8 Lessons from the Ladies of My Family

11 min readFeb 1, 2021

By Katherine Rosa

I have some incredible women in my family tree. They are unique, brilliant, unassuming people and as I grow into a young adult I look to them for inspiration.

Here are some of the lessons that I want to take with me to college and beyond…

  1. Generosity is powerful and inspiring. It begets more generosity down the line.

I have had a lot of experience with being on the receiving end of generosity. It is a great feeling. In my experience, it puts someone in a great temper for being one’s best. When I think back in gratitude, I feel the sincere desire to honor the gifts I have been given. I myself wish to give, hoping that my acts of generosity land as powerfully with others as my experiences have landed with me.

This pattern of perpetuated generosity is common in my family history. In my last piece, The Wealth of Knowledge, I wrote about my Great Grandad’s family educational trust that has helped numerous family members (including myself) pay for college. I mentioned in this piece that Grandad’s inspiration for the educational trust came from his aunt, who had paid for his MIT education.

After graduating, Grandad made a more than modest income and tried to pay his aunt back. She refused his money, instead encouraging him to find a young student (as he himself had been) who needed help with tuition. He helped several young adults from his local church, before founding the family educational trust in the 1970s. This trust has paid for the education of several generations, as well as cementing the value of giving as part of the family culture.

  1. Throw your money and time toward the big things (Hint- they are not usually “things”!)

To me, my Great Aunt Harriet exemplifies this in both living and giving. She sends my brother and me Christmas checks every year. They are a very substantial amount for our family. My Great Aunt says she sends them in honor of my grandfather (her brother), who has passed away and can no longer fulfill the benevolent presence of a grandparent.

For the first few years, my Great Aunt would tell us what she intended her Christmas check to pay for (always experiential things like camp or singing lessons). With her initial guidance, reinforced by my parents, my brother and I learned how to spend our Christmas gifts meaningfully. We have, so to speak, worked out the parameters: the gift is not supposed to pay for boring, prudent things like car maintenance or new underwear or the eye doctor (we are lucky enough to be able to pay for these without dipping into the Christmas gift money). It is likewise not intended for more luxurious items such as fancy clothing or computer gadgetry (my brother’s weakness- not mine!). The opportunities afforded to us by Aunt Harriet’s gift are doubly special because without her support, they often get postponed in favor of more practical and immediate expenses.

Aunt Harriet’s gifts encourage and enable us to use our resources intentionally and live bountifully but not frivolously. Also, in giving us these experiences, Aunt Harriet has fulfilled perhaps the most elusive and yet most desired wish of any parent, grandparent or caregiver. She has given us the skills to develop groundedness, happiness and fulfillment, and the confidence and freedom to pursue our passions.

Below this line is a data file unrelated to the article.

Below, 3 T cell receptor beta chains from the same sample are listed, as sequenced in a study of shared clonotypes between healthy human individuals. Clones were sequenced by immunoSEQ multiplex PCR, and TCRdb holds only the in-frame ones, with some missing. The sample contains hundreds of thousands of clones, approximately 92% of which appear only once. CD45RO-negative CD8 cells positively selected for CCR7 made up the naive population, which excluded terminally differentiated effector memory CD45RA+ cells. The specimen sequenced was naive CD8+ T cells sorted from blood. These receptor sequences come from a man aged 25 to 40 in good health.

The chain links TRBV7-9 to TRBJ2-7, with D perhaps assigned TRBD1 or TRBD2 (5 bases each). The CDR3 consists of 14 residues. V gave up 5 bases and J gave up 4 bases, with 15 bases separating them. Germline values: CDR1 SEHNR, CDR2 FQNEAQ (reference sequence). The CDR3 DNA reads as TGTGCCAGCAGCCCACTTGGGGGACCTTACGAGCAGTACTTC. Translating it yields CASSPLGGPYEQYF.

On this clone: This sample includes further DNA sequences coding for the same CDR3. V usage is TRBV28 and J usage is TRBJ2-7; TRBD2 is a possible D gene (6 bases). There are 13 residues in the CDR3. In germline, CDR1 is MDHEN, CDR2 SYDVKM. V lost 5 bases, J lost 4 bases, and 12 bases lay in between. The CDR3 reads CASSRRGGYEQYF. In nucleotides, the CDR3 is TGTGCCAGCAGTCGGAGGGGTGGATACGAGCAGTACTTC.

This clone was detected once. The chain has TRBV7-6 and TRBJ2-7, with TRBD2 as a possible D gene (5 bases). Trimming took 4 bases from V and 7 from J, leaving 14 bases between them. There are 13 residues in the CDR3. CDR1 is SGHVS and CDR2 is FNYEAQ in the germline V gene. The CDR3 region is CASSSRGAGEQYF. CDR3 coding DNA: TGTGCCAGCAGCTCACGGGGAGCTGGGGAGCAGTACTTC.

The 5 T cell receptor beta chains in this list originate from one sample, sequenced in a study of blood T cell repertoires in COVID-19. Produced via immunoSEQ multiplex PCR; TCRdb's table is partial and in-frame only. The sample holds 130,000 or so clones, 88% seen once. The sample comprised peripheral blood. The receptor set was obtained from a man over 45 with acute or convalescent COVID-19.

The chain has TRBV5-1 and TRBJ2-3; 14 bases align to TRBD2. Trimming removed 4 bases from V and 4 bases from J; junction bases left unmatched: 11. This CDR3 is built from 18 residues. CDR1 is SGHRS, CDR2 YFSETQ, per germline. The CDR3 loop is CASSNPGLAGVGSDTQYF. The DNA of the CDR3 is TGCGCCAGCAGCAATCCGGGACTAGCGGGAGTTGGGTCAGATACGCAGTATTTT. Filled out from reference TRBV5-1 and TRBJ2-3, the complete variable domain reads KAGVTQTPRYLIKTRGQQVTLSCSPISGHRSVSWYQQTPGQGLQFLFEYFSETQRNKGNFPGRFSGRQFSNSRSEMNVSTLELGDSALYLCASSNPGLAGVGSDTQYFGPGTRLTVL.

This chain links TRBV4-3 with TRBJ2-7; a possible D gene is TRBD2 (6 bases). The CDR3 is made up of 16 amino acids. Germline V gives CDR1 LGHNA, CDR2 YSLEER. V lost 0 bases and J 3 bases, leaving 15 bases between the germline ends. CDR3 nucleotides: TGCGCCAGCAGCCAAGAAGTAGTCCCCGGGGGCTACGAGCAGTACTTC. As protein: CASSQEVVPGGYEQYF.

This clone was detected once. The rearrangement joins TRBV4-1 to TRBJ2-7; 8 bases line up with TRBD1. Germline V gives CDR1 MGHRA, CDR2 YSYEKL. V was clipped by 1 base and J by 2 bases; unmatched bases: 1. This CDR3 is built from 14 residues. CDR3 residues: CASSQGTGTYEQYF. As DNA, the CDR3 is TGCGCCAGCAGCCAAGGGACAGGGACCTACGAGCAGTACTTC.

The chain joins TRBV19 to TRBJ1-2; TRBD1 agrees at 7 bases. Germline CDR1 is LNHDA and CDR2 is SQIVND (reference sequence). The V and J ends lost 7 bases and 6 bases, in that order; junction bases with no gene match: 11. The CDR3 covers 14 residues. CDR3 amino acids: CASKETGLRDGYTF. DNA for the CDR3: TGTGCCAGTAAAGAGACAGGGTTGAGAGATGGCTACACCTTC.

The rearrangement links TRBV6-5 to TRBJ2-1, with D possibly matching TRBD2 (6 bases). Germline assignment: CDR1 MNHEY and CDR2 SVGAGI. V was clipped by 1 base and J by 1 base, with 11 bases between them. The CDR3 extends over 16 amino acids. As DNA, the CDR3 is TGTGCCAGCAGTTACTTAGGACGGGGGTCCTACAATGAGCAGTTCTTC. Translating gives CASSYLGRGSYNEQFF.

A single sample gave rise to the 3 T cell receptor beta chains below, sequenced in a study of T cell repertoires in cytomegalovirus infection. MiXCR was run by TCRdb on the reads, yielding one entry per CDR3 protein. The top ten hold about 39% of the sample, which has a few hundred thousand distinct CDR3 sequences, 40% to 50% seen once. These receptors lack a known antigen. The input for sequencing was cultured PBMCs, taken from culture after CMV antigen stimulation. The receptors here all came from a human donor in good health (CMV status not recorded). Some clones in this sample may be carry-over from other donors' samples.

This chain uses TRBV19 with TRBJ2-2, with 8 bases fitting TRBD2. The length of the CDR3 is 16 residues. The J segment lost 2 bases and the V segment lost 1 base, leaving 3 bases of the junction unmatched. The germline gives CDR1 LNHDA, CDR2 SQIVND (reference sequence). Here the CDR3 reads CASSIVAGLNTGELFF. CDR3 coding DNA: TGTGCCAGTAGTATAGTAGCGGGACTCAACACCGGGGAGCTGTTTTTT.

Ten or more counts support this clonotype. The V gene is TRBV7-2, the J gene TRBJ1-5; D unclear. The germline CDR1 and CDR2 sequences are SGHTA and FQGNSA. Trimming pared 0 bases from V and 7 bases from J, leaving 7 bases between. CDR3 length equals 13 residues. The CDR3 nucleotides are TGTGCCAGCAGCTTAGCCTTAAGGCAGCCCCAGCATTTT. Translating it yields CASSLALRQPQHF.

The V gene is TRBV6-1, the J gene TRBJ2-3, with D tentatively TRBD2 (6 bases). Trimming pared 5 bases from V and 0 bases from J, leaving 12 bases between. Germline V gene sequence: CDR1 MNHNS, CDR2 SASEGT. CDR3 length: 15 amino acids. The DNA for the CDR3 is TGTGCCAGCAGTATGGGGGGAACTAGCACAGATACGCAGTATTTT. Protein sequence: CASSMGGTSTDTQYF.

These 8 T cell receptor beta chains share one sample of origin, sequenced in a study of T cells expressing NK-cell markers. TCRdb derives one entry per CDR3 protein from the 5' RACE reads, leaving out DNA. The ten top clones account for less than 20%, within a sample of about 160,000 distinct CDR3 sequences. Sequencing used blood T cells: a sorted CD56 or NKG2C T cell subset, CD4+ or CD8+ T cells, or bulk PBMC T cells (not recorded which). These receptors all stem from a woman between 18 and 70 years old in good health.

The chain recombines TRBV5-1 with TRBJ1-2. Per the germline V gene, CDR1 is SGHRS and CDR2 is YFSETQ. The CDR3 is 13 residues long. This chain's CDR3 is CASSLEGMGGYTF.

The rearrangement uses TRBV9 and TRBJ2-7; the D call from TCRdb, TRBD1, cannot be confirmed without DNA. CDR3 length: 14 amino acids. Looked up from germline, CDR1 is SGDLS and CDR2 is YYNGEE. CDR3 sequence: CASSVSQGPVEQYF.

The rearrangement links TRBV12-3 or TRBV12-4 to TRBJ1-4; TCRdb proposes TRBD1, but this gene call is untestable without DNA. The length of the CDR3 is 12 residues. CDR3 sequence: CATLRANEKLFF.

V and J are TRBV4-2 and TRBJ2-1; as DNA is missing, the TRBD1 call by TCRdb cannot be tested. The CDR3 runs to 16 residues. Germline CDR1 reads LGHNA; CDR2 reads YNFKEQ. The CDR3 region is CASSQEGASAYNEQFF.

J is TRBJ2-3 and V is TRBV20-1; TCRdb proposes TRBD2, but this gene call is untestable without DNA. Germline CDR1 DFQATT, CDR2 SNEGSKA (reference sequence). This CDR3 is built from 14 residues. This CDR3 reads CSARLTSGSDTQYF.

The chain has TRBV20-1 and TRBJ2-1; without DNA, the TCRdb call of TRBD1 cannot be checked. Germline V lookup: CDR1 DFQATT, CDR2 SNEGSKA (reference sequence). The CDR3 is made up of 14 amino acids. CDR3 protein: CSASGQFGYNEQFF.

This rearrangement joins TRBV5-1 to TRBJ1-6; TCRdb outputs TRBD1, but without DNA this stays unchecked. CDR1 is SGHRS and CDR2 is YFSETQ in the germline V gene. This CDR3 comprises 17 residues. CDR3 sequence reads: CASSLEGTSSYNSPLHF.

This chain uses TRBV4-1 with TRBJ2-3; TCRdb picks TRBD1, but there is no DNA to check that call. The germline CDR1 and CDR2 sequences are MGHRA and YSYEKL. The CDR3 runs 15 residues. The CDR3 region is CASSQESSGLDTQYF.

1. Be a “Velvet Steamroller”

It was once said of my Great Aunt Ginger that “She could tell you to go to hell in a way that would make you almost excited for the trip”. She was known affectionately by her colleagues as “the velvet steamroller”.

It is so apt- she was warm and motherly, but with a core of sturdy assurance that was not to be trifled with. She was thin, and when I knew her, frail, and possessed a tremor that caused her hands to shake dangerously as she handled the fine crystal at Christmastime, and yet it was she who provided the magnetic force that drew the California family members back to the east coast for her annual Christmas party.

Professionally, my Great Aunt was a well respected doctor and the second female head of the state medical society. She had been interested in being a doctor since tagging along with her physician father when she was young. After college, though, she decided to marry my grandfather’s brother, a dashing young astrophysicist, and raise a family of five boys.

When she decided to once again pursue medicine, the medical school interviewer told her that they’d never accept somebody with five children. She recalled in a medical society interview that her first instinct was to burst into tears and her second was that she’d be darned if she’d let him see her have that reaction. She left dry-eyed, did some studying, and was accepted to Harvard Medical School a few years later.

Her time as a student was not destined to be easy, but still she persisted. She was not stopped by the demands of mothering her five teenage boys and keeping up with the travel and pressures of her husband’s high-powered astrophysics career. She was not stopped by a very severe systemic infection during which she was hospitalized for months. My mom remembers visiting the hospital as a child and being surprised to see medical school textbooks littering the room and bed. After her illness and her graduation, her career took off.

I look up to her ability to work through rejection and difficulty with such strength and levity. It gets you places and garners real respect along the way.